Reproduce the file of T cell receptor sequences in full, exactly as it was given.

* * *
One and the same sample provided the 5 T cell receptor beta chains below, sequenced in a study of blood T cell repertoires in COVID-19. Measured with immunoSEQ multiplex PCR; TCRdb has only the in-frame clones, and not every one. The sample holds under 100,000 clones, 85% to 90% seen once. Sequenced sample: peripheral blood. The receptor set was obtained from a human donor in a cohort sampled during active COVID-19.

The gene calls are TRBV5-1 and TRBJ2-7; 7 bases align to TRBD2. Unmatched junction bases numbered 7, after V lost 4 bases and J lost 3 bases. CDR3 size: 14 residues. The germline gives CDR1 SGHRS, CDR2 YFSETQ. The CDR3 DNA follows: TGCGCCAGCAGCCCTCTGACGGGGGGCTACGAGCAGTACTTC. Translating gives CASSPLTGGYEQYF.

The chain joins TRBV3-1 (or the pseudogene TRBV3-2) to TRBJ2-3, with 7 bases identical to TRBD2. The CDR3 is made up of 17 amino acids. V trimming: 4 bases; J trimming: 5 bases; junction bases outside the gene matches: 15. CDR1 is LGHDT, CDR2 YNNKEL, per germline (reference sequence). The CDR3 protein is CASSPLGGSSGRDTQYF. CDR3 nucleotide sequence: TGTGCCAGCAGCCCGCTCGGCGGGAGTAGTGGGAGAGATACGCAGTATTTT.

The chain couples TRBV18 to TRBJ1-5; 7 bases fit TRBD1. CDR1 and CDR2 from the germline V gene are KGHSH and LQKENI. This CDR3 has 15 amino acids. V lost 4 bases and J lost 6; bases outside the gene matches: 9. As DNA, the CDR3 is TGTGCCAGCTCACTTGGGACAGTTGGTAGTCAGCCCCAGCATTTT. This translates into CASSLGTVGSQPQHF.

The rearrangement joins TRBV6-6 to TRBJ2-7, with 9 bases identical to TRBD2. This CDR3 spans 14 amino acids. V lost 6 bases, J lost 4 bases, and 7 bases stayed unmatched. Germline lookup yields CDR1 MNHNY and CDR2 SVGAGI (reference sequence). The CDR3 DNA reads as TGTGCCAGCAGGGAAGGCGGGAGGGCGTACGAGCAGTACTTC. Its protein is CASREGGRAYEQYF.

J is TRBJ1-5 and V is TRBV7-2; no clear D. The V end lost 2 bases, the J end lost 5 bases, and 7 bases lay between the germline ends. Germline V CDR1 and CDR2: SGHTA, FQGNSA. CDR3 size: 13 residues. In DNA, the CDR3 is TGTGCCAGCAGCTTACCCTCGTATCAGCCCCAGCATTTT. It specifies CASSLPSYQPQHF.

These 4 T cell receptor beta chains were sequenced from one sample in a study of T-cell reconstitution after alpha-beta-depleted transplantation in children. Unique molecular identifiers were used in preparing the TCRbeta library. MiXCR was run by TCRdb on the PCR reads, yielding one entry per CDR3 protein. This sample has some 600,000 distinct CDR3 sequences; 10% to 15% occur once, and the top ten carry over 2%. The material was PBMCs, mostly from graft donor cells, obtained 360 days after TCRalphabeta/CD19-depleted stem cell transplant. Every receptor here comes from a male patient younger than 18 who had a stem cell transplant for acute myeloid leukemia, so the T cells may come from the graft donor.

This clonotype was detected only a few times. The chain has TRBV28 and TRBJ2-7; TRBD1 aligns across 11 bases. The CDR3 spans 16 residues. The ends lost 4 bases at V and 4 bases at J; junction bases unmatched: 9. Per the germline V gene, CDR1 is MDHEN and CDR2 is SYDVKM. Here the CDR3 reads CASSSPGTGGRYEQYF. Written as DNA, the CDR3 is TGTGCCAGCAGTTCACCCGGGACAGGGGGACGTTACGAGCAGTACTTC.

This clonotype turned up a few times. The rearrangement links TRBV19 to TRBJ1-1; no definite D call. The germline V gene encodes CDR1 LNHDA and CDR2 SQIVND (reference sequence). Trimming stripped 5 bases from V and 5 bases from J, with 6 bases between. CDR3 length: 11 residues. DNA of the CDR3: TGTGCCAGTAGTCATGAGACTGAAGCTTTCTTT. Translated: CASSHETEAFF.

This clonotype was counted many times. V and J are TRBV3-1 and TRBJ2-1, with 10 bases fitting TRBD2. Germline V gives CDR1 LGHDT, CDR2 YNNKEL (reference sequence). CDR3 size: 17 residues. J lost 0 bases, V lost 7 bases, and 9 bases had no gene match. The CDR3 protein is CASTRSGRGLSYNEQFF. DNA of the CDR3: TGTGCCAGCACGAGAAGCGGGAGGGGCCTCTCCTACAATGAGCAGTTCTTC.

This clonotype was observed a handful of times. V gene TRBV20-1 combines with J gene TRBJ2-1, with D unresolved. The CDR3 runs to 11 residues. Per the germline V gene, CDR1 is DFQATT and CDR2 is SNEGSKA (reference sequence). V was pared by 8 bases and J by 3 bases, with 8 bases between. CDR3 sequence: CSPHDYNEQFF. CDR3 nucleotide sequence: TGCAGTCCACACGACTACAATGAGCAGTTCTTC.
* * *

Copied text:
One and the same sample provided the 5 T cell receptor beta chains below, sequenced in a study of blood T cell repertoires in COVID-19. Measured with immunoSEQ multiplex PCR; TCRdb has only the in-frame clones, and not every one. The sample holds under 100,000 clones, 85% to 90% seen once. Sequenced sample: peripheral blood. The receptor set was obtained from a human donor in a cohort sampled during active COVID-19.

The gene calls are TRBV5-1 and TRBJ2-7; 7 bases align to TRBD2. Unmatched junction bases numbered 7, after V lost 4 bases and J lost 3 bases. CDR3 size: 14 residues. The germline gives CDR1 SGHRS, CDR2 YFSETQ. The CDR3 DNA follows: TGCGCCAGCAGCCCTCTGACGGGGGGCTACGAGCAGTACTTC. Translating gives CASSPLTGGYEQYF.

The chain joins TRBV3-1 (or the pseudogene TRBV3-2) to TRBJ2-3, with 7 bases identical to TRBD2. The CDR3 is made up of 17 amino acids. V trimming: 4 bases; J trimming: 5 bases; junction bases outside the gene matches: 15. CDR1 is LGHDT, CDR2 YNNKEL, per germline (reference sequence). The CDR3 protein is CASSPLGGSSGRDTQYF. CDR3 nucleotide sequence: TGTGCCAGCAGCCCGCTCGGCGGGAGTAGTGGGAGAGATACGCAGTATTTT.

The chain couples TRBV18 to TRBJ1-5; 7 bases fit TRBD1. CDR1 and CDR2 from the germline V gene are KGHSH and LQKENI. This CDR3 has 15 amino acids. V lost 4 bases and J lost 6; bases outside the gene matches: 9. As DNA, the CDR3 is TGTGCCAGCTCACTTGGGACAGTTGGTAGTCAGCCCCAGCATTTT. This translates into CASSLGTVGSQPQHF.

The rearrangement joins TRBV6-6 to TRBJ2-7, with 9 bases identical to TRBD2. This CDR3 spans 14 amino acids. V lost 6 bases, J lost 4 bases, and 7 bases stayed unmatched. Germline lookup yields CDR1 MNHNY and CDR2 SVGAGI (reference sequence). The CDR3 DNA reads as TGTGCCAGCAGGGAAGGCGGGAGGGCGTACGAGCAGTACTTC. Its protein is CASREGGRAYEQYF.

J is TRBJ1-5 and V is TRBV7-2; no clear D. The V end lost 2 bases, the J end lost 5 bases, and 7 bases lay between the germline ends. Germline V CDR1 and CDR2: SGHTA, FQGNSA. CDR3 size: 13 residues. In DNA, the CDR3 is TGTGCCAGCAGCTTACCCTCGTATCAGCCCCAGCATTTT. It specifies CASSLPSYQPQHF.

These 4 T cell receptor beta chains were sequenced from one sample in a study of T-cell reconstitution after alpha-beta-depleted transplantation in children. Unique molecular identifiers were used in preparing the TCRbeta library. MiXCR was run by TCRdb on the PCR reads, yielding one entry per CDR3 protein. This sample has some 600,000 distinct CDR3 sequences; 10% to 15% occur once, and the top ten carry over 2%. The material was PBMCs, mostly from graft donor cells, obtained 360 days after TCRalphabeta/CD19-depleted stem cell transplant. Every receptor here comes from a male patient younger than 18 who had a stem cell transplant for acute myeloid leukemia, so the T cells may come from the graft donor.

This clonotype was detected only a few times. The chain has TRBV28 and TRBJ2-7; TRBD1 aligns across 11 bases. The CDR3 spans 16 residues. The ends lost 4 bases at V and 4 bases at J; junction bases unmatched: 9. Per the germline V gene, CDR1 is MDHEN and CDR2 is SYDVKM. Here the CDR3 reads CASSSPGTGGRYEQYF. Written as DNA, the CDR3 is TGTGCCAGCAGTTCACCCGGGACAGGGGGACGTTACGAGCAGTACTTC.

This clonotype turned up a few times. The rearrangement links TRBV19 to TRBJ1-1; no definite D call. The germline V gene encodes CDR1 LNHDA and CDR2 SQIVND (reference sequence). Trimming stripped 5 bases from V and 5 bases from J, with 6 bases between. CDR3 length: 11 residues. DNA of the CDR3: TGTGCCAGTAGTCATGAGACTGAAGCTTTCTTT. Translated: CASSHETEAFF.

This clonotype was counted many times. V and J are TRBV3-1 and TRBJ2-1, with 10 bases fitting TRBD2. Germline V gives CDR1 LGHDT, CDR2 YNNKEL (reference sequence). CDR3 size: 17 residues. J lost 0 bases, V lost 7 bases, and 9 bases had no gene match. The CDR3 protein is CASTRSGRGLSYNEQFF. DNA of the CDR3: TGTGCCAGCACGAGAAGCGGGAGGGGCCTCTCCTACAATGAGCAGTTCTTC.

This clonotype was observed a handful of times. V gene TRBV20-1 combines with J gene TRBJ2-1, with D unresolved. The CDR3 runs to 11 residues. Per the germline V gene, CDR1 is DFQATT and CDR2 is SNEGSKA (reference sequence). V was pared by 8 bases and J by 3 bases, with 8 bases between. CDR3 sequence: CSPHDYNEQFF. CDR3 nucleotide sequence: TGCAGTCCACACGACTACAATGAGCAGTTCTTC.